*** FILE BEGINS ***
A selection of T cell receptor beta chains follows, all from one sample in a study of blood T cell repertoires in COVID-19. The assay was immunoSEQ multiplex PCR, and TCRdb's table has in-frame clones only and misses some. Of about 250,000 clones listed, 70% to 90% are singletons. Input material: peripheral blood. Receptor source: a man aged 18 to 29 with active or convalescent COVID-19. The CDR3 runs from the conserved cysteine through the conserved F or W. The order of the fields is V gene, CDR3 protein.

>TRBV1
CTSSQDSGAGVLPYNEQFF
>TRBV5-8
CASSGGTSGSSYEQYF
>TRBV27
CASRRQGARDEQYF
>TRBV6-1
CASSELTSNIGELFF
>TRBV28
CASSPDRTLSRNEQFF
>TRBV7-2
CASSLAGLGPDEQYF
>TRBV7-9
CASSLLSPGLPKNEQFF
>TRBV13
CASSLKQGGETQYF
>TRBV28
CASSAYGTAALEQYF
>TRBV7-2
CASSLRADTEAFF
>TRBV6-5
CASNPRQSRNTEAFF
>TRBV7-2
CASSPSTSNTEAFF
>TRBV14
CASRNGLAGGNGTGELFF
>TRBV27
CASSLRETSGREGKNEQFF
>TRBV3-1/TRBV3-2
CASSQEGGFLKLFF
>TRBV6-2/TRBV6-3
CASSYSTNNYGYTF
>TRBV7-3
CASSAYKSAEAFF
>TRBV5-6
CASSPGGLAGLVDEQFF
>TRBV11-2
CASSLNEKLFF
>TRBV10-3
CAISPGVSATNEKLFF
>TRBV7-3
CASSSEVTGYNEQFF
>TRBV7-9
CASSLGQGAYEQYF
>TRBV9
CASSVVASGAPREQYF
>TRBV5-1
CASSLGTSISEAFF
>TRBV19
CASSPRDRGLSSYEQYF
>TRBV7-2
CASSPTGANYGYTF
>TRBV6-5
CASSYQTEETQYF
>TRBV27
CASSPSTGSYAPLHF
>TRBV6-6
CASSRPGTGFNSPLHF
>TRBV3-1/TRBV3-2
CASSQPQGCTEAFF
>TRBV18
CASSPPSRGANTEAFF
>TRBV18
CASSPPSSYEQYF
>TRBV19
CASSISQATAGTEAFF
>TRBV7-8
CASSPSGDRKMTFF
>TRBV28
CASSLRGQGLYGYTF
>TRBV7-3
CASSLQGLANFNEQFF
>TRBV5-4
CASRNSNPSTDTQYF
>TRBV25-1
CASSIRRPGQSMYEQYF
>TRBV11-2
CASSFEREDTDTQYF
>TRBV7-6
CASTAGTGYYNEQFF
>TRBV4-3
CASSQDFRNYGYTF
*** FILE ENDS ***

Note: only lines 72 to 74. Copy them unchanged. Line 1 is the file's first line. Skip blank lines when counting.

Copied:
>TRBV7-3
CASSLQGLANFNEQFF
>TRBV5-4